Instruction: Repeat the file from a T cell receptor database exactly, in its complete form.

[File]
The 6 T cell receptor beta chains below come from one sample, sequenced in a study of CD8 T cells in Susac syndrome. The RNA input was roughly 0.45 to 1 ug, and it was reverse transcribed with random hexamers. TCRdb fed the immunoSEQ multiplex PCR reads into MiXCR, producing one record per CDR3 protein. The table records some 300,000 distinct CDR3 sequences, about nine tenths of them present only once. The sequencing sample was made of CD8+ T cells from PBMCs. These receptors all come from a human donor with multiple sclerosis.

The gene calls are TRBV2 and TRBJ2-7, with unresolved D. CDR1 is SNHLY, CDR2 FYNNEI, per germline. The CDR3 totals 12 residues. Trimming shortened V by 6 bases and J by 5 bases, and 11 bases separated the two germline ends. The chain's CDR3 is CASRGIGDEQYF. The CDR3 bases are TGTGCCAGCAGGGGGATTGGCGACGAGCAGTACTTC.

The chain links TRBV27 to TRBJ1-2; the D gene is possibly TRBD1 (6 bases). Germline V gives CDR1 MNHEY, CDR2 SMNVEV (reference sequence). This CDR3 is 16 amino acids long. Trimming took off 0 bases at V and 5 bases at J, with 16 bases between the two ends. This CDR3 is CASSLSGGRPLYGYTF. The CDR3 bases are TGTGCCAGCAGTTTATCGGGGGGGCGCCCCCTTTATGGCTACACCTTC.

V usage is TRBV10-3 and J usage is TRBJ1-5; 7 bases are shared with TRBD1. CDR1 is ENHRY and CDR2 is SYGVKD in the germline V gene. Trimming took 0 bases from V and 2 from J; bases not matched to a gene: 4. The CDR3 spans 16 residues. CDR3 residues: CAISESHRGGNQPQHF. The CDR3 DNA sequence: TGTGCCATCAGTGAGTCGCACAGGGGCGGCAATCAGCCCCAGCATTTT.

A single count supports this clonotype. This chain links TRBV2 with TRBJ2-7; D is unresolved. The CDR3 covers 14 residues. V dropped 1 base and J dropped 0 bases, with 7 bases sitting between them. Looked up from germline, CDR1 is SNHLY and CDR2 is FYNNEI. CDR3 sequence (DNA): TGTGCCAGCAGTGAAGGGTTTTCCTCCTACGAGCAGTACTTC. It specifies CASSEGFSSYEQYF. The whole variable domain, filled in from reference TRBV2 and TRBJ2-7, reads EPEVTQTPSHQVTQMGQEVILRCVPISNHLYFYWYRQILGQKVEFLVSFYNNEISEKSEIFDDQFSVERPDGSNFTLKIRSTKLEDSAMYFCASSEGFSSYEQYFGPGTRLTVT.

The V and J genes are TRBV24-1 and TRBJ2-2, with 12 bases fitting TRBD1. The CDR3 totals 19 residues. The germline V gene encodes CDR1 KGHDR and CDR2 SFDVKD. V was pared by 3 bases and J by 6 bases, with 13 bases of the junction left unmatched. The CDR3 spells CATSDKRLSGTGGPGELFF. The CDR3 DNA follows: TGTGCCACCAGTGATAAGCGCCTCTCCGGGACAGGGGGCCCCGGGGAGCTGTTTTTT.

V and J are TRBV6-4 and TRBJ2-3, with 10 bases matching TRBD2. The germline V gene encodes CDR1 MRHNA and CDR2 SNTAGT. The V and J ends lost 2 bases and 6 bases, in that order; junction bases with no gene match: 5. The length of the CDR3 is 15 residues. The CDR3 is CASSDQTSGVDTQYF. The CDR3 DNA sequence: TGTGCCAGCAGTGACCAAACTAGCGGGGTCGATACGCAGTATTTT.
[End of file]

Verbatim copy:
The 6 T cell receptor beta chains below come from one sample, sequenced in a study of CD8 T cells in Susac syndrome. The RNA input was roughly 0.45 to 1 ug, and it was reverse transcribed with random hexamers. TCRdb fed the immunoSEQ multiplex PCR reads into MiXCR, producing one record per CDR3 protein. The table records some 300,000 distinct CDR3 sequences, about nine tenths of them present only once. The sequencing sample was made of CD8+ T cells from PBMCs. These receptors all come from a human donor with multiple sclerosis.

The gene calls are TRBV2 and TRBJ2-7, with unresolved D. CDR1 is SNHLY, CDR2 FYNNEI, per germline. The CDR3 totals 12 residues. Trimming shortened V by 6 bases and J by 5 bases, and 11 bases separated the two germline ends. The chain's CDR3 is CASRGIGDEQYF. The CDR3 bases are TGTGCCAGCAGGGGGATTGGCGACGAGCAGTACTTC.

The chain links TRBV27 to TRBJ1-2; the D gene is possibly TRBD1 (6 bases). Germline V gives CDR1 MNHEY, CDR2 SMNVEV (reference sequence). This CDR3 is 16 amino acids long. Trimming took off 0 bases at V and 5 bases at J, with 16 bases between the two ends. This CDR3 is CASSLSGGRPLYGYTF. The CDR3 bases are TGTGCCAGCAGTTTATCGGGGGGGCGCCCCCTTTATGGCTACACCTTC.

V usage is TRBV10-3 and J usage is TRBJ1-5; 7 bases are shared with TRBD1. CDR1 is ENHRY and CDR2 is SYGVKD in the germline V gene. Trimming took 0 bases from V and 2 from J; bases not matched to a gene: 4. The CDR3 spans 16 residues. CDR3 residues: CAISESHRGGNQPQHF. The CDR3 DNA sequence: TGTGCCATCAGTGAGTCGCACAGGGGCGGCAATCAGCCCCAGCATTTT.

A single count supports this clonotype. This chain links TRBV2 with TRBJ2-7; D is unresolved. The CDR3 covers 14 residues. V dropped 1 base and J dropped 0 bases, with 7 bases sitting between them. Looked up from germline, CDR1 is SNHLY and CDR2 is FYNNEI. CDR3 sequence (DNA): TGTGCCAGCAGTGAAGGGTTTTCCTCCTACGAGCAGTACTTC. It specifies CASSEGFSSYEQYF. The whole variable domain, filled in from reference TRBV2 and TRBJ2-7, reads EPEVTQTPSHQVTQMGQEVILRCVPISNHLYFYWYRQILGQKVEFLVSFYNNEISEKSEIFDDQFSVERPDGSNFTLKIRSTKLEDSAMYFCASSEGFSSYEQYFGPGTRLTVT.

The V and J genes are TRBV24-1 and TRBJ2-2, with 12 bases fitting TRBD1. The CDR3 totals 19 residues. The germline V gene encodes CDR1 KGHDR and CDR2 SFDVKD. V was pared by 3 bases and J by 6 bases, with 13 bases of the junction left unmatched. The CDR3 spells CATSDKRLSGTGGPGELFF. The CDR3 DNA follows: TGTGCCACCAGTGATAAGCGCCTCTCCGGGACAGGGGGCCCCGGGGAGCTGTTTTTT.

V and J are TRBV6-4 and TRBJ2-3, with 10 bases matching TRBD2. The germline V gene encodes CDR1 MRHNA and CDR2 SNTAGT. The V and J ends lost 2 bases and 6 bases, in that order; junction bases with no gene match: 5. The length of the CDR3 is 15 residues. The CDR3 is CASSDQTSGVDTQYF. The CDR3 DNA sequence: TGTGCCAGCAGTGACCAAACTAGCGGGGTCGATACGCAGTATTTT.